In this regard, through the film and the book, we would also like to address President Kassym-Zhomart Tokaev, so that he may know and speak the truth and recognize the tragedy, doing what his predecessor did not. First, recognize the asharshylyq as genocide. Secondly, at the state level, with the participation of historians, begin work on the creation of a National Database of Famine Victims. I think that in Kazakhstan there are still many families who preserve the memories of their dead ancestors. We must bring all these memories together while their guardians are still alive. Thirdly, on Memorial Day for victims of political repression and hunger, every year we should declare a moment of silence throughout the country, in memory of the millions who perished, victims of “one system, one regime.” This moment of silence is only a small part of what we can do to make up for decades of neglect.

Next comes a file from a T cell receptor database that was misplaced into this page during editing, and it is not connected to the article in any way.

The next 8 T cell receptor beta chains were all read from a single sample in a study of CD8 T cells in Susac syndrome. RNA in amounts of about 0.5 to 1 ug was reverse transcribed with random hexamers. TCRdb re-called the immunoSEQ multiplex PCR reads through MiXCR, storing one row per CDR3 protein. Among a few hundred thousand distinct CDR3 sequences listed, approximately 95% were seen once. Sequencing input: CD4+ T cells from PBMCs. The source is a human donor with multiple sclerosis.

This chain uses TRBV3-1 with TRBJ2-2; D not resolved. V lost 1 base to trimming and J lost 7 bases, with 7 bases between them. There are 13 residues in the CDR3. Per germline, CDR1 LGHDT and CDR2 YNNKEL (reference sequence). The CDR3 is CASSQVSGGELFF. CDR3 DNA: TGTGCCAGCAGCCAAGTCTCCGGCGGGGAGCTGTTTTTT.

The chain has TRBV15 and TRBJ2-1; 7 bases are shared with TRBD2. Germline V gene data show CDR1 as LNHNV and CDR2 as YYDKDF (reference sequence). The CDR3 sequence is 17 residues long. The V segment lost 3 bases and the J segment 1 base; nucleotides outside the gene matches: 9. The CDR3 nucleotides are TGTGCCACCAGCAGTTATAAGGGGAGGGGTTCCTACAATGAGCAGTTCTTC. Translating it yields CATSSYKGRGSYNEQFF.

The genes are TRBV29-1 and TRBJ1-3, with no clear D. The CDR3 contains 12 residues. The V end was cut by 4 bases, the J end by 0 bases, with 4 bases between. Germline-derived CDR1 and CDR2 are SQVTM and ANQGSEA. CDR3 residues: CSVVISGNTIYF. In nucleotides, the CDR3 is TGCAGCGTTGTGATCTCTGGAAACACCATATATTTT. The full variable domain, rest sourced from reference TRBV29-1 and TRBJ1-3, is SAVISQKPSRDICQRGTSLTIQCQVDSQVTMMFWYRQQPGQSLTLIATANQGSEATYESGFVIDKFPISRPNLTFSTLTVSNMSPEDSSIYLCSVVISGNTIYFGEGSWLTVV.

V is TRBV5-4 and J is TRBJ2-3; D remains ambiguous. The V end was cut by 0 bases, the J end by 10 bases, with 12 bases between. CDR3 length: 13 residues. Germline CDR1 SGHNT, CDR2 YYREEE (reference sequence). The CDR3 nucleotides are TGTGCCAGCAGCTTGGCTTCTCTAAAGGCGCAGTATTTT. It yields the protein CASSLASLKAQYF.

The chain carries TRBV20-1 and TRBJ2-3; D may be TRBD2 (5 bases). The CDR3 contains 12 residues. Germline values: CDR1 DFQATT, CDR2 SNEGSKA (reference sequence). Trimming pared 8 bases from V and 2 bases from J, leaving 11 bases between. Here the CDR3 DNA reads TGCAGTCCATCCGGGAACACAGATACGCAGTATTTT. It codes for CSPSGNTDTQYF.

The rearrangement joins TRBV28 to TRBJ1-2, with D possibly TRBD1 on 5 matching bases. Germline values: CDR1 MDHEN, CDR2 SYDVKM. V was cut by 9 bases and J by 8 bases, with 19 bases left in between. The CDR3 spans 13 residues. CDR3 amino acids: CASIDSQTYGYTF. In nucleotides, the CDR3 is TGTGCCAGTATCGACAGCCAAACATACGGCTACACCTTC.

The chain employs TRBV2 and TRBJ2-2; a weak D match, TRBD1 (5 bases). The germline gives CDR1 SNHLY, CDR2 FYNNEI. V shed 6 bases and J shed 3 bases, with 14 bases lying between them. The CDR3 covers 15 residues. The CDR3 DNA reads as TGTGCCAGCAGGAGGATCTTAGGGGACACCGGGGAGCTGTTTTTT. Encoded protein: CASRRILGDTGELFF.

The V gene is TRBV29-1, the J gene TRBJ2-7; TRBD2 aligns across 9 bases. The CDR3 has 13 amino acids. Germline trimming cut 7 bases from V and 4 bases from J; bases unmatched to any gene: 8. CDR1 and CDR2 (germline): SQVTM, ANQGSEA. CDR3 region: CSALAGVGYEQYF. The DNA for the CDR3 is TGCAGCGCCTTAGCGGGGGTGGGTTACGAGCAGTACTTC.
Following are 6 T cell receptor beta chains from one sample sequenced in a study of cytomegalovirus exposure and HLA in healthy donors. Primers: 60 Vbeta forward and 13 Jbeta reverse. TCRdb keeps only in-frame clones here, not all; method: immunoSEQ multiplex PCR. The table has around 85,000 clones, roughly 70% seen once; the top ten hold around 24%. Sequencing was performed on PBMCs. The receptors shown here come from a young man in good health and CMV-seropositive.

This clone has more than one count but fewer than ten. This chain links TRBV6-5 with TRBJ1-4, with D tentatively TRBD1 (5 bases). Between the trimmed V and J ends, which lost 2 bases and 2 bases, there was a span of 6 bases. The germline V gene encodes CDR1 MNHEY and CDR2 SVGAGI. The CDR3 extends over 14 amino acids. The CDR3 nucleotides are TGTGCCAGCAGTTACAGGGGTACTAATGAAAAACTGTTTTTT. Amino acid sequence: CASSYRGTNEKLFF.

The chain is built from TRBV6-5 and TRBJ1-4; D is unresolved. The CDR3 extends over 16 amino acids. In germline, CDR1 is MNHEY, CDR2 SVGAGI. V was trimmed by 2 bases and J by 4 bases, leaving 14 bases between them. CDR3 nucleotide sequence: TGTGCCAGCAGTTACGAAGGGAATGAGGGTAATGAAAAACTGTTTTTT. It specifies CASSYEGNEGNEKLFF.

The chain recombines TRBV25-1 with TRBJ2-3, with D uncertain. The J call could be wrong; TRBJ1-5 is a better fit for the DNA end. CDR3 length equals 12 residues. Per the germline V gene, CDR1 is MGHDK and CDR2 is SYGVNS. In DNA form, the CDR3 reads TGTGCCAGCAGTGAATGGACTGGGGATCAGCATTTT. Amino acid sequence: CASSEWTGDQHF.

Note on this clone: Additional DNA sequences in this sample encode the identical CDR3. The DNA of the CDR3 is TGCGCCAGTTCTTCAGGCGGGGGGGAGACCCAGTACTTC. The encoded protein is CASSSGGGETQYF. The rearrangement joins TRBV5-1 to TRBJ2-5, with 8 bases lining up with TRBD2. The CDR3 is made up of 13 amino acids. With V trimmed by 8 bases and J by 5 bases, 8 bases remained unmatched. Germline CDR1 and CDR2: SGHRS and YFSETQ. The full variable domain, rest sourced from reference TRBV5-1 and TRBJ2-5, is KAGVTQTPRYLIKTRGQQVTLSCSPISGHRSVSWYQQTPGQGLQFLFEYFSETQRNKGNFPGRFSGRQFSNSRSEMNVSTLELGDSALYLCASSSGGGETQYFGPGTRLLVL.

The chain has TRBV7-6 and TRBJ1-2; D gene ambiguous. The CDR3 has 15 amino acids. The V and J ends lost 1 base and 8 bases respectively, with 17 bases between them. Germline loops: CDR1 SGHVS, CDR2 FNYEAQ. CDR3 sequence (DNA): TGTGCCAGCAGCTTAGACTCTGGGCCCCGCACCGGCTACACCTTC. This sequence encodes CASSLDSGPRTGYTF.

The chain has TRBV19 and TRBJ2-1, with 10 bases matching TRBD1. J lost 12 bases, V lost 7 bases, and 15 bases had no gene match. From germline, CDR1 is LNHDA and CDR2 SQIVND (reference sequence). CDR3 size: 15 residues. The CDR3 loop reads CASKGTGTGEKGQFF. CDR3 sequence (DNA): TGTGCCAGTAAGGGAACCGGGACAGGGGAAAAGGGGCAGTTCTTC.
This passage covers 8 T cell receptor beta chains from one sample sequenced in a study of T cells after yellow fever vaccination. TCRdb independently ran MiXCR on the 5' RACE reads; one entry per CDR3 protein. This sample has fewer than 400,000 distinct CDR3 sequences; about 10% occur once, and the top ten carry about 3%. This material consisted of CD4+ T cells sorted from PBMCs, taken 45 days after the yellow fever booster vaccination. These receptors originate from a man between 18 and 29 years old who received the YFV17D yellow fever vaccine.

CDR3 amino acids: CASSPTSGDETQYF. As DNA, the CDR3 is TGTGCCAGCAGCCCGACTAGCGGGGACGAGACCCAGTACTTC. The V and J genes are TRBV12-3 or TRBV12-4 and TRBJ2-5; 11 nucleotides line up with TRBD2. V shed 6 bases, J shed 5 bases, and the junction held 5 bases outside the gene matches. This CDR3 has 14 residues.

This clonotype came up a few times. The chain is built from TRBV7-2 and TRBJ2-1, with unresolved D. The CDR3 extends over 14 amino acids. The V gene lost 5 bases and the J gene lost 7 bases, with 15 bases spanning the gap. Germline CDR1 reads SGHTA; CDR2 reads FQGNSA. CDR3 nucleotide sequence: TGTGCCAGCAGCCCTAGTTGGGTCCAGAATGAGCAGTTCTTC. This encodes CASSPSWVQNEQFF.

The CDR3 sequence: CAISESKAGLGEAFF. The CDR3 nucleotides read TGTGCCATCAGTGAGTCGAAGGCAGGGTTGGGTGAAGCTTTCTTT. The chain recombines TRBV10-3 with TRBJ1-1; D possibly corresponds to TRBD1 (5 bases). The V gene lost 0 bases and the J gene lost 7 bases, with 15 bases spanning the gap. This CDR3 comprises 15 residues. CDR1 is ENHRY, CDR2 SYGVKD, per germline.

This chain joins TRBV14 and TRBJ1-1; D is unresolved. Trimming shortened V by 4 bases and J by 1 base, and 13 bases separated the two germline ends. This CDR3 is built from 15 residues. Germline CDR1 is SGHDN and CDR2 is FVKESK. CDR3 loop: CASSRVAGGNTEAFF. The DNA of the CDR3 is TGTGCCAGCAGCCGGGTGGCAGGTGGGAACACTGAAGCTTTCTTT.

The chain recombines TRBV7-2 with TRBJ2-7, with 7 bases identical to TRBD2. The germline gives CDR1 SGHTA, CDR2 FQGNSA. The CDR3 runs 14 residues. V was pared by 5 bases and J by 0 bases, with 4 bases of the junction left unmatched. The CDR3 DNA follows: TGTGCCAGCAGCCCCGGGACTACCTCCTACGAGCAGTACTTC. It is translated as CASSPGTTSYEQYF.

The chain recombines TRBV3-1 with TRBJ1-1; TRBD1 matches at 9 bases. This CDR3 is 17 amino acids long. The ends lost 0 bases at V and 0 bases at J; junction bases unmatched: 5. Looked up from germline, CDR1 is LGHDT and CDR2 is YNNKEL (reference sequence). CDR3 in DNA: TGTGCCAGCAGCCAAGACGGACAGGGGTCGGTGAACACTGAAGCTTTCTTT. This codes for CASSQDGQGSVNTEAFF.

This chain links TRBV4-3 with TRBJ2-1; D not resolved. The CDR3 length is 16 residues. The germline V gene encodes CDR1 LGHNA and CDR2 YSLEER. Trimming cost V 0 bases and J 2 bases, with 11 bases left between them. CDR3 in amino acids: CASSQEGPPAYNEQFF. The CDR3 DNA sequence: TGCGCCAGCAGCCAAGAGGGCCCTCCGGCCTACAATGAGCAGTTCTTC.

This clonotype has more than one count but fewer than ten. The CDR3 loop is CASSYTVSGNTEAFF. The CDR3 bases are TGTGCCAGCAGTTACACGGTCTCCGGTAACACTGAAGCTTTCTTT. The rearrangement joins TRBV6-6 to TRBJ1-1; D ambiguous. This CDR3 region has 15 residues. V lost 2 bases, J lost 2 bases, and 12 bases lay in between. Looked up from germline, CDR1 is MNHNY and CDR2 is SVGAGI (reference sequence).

Dosym Satpayev, Ph.D, political scientist, publisher


* The famine of 1931−1933 (“Asharshylyq,” “Uly Jut,” “Holodomor,” “Goloschyokin's famine”) — one of the major yet under-reported tragedies in the modern history. As a result of the policy of collectivization, seizure of the major sources of livelihood and repressions against peasants, nomadic cattle herders and the “kulaks” led by Bolsheviks under the command of Joseph Stalin, a number of regions of the USSR had been spanned by massive famine. The greatest level of casualties were in Kazakhstan and Ukraine, the famine was also spread in some areas in the republics of Central Asia, Siberia, Ural, Caucasus and the Volga region. Number of victims of the famine in Kazakhstan exceeded that of the Kazakhs who died during World War II by several times. The famine in Kazakhstan killed from 1 million to 3 million people. 

Published: May 29, 2020